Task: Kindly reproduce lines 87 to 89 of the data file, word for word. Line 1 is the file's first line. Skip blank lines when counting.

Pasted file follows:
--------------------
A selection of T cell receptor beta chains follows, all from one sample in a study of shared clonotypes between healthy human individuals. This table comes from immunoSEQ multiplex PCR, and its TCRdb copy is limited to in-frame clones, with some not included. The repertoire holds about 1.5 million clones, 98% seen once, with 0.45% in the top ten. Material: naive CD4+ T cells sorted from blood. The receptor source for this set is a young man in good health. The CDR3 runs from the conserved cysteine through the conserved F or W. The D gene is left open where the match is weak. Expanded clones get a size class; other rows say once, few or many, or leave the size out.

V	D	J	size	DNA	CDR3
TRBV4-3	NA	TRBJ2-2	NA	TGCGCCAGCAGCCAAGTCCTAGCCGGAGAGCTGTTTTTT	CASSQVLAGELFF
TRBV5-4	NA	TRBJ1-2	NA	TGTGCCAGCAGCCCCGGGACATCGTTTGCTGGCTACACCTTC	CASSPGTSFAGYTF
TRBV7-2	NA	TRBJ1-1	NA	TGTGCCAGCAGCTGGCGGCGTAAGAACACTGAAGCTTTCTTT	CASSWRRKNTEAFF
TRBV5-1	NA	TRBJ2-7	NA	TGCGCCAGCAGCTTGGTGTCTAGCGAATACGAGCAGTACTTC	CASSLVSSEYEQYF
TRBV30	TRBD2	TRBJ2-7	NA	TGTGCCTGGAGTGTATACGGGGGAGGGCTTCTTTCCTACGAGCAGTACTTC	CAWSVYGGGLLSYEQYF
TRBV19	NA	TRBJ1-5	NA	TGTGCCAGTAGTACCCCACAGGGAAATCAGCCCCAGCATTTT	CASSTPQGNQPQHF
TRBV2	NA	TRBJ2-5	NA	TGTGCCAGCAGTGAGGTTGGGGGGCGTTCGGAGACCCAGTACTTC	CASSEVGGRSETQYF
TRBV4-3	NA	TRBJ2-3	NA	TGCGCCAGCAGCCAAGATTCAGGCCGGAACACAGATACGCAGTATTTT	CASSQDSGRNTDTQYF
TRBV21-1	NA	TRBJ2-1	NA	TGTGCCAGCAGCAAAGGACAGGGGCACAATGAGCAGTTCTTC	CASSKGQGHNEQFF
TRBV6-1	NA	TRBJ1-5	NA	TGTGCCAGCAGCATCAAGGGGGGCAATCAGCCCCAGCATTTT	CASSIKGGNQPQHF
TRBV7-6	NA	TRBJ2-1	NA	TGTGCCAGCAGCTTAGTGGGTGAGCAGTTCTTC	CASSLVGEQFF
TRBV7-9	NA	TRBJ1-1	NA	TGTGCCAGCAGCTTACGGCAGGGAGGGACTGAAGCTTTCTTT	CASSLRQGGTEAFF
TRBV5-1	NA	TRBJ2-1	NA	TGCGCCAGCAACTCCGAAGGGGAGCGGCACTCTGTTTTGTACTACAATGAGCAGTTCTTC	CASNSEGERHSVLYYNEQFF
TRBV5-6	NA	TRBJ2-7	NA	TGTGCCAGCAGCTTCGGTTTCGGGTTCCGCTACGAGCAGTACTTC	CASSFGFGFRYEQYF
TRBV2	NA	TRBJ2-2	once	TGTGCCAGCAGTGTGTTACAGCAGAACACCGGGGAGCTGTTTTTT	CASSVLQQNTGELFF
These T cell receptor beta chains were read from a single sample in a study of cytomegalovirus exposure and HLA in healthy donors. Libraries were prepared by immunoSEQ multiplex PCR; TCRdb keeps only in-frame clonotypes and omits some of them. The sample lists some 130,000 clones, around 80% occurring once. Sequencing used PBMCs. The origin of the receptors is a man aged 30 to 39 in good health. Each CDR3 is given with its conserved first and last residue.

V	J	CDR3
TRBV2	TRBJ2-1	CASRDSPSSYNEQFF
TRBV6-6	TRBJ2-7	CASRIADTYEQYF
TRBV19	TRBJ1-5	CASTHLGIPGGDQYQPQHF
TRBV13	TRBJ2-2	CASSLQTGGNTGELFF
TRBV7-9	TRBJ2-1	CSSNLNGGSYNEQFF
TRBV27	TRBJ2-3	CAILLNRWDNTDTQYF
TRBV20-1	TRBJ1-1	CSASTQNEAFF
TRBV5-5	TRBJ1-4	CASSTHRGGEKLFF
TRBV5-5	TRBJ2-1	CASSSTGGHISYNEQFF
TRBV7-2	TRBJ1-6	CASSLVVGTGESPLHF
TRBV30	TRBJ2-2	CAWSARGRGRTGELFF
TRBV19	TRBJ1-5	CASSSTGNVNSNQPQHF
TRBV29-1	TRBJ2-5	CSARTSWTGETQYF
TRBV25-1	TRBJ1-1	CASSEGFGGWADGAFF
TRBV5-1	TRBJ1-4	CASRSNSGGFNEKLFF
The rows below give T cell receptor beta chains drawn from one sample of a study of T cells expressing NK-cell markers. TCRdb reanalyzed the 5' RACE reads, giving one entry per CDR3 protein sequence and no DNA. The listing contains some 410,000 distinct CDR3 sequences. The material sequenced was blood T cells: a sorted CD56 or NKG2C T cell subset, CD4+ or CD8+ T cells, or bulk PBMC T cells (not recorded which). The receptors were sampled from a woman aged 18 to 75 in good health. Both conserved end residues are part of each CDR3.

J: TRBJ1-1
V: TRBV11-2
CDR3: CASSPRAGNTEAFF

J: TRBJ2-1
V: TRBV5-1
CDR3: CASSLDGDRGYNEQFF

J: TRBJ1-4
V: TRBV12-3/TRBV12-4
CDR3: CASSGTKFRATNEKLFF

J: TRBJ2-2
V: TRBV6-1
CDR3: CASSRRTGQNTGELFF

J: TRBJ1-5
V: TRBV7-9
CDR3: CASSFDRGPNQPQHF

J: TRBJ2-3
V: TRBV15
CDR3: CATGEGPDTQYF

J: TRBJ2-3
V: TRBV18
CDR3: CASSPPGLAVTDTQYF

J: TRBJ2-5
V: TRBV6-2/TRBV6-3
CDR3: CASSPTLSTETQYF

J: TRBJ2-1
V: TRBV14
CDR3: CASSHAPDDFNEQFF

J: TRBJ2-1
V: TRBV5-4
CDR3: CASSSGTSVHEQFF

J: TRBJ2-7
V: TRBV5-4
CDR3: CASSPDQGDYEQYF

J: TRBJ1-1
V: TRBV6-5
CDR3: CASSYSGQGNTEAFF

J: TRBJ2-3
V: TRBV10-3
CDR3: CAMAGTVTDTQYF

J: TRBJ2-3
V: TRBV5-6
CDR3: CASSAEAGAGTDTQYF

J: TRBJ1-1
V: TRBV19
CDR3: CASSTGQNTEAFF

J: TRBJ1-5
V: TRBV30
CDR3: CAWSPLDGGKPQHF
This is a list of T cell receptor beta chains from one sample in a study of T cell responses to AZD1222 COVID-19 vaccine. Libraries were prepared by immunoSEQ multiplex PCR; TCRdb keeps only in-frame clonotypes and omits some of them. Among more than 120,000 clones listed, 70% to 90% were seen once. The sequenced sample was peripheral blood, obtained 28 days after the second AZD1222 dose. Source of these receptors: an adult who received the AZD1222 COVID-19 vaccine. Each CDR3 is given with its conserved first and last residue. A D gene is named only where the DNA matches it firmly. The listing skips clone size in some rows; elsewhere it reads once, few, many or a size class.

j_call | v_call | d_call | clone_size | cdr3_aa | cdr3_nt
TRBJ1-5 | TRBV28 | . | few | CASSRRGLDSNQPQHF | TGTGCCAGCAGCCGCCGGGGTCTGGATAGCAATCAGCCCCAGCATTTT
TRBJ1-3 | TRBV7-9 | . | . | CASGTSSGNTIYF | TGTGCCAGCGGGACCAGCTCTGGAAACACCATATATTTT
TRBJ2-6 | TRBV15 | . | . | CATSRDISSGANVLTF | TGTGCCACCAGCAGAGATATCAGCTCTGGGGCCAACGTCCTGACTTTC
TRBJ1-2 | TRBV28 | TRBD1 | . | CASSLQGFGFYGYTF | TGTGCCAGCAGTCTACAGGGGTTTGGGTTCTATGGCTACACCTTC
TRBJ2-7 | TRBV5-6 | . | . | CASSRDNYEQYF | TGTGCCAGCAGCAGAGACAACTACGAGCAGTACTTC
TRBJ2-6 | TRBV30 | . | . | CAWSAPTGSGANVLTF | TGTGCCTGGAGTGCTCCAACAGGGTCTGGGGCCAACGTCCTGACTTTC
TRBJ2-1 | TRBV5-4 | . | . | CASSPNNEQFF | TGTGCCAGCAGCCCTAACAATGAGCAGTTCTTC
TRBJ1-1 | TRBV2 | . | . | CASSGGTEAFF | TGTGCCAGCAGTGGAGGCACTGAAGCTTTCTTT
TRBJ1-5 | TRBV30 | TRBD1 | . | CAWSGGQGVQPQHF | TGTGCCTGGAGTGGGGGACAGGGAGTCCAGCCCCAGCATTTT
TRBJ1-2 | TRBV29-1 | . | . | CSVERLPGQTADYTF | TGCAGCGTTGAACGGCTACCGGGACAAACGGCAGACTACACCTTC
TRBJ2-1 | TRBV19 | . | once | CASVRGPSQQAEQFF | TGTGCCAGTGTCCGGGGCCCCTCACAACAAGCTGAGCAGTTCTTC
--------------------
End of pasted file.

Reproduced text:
TRBJ1-3 | TRBV7-9 | . | . | CASGTSSGNTIYF | TGTGCCAGCGGGACCAGCTCTGGAAACACCATATATTTT
TRBJ2-6 | TRBV15 | . | . | CATSRDISSGANVLTF | TGTGCCACCAGCAGAGATATCAGCTCTGGGGCCAACGTCCTGACTTTC
TRBJ1-2 | TRBV28 | TRBD1 | . | CASSLQGFGFYGYTF | TGTGCCAGCAGTCTACAGGGGTTTGGGTTCTATGGCTACACCTTC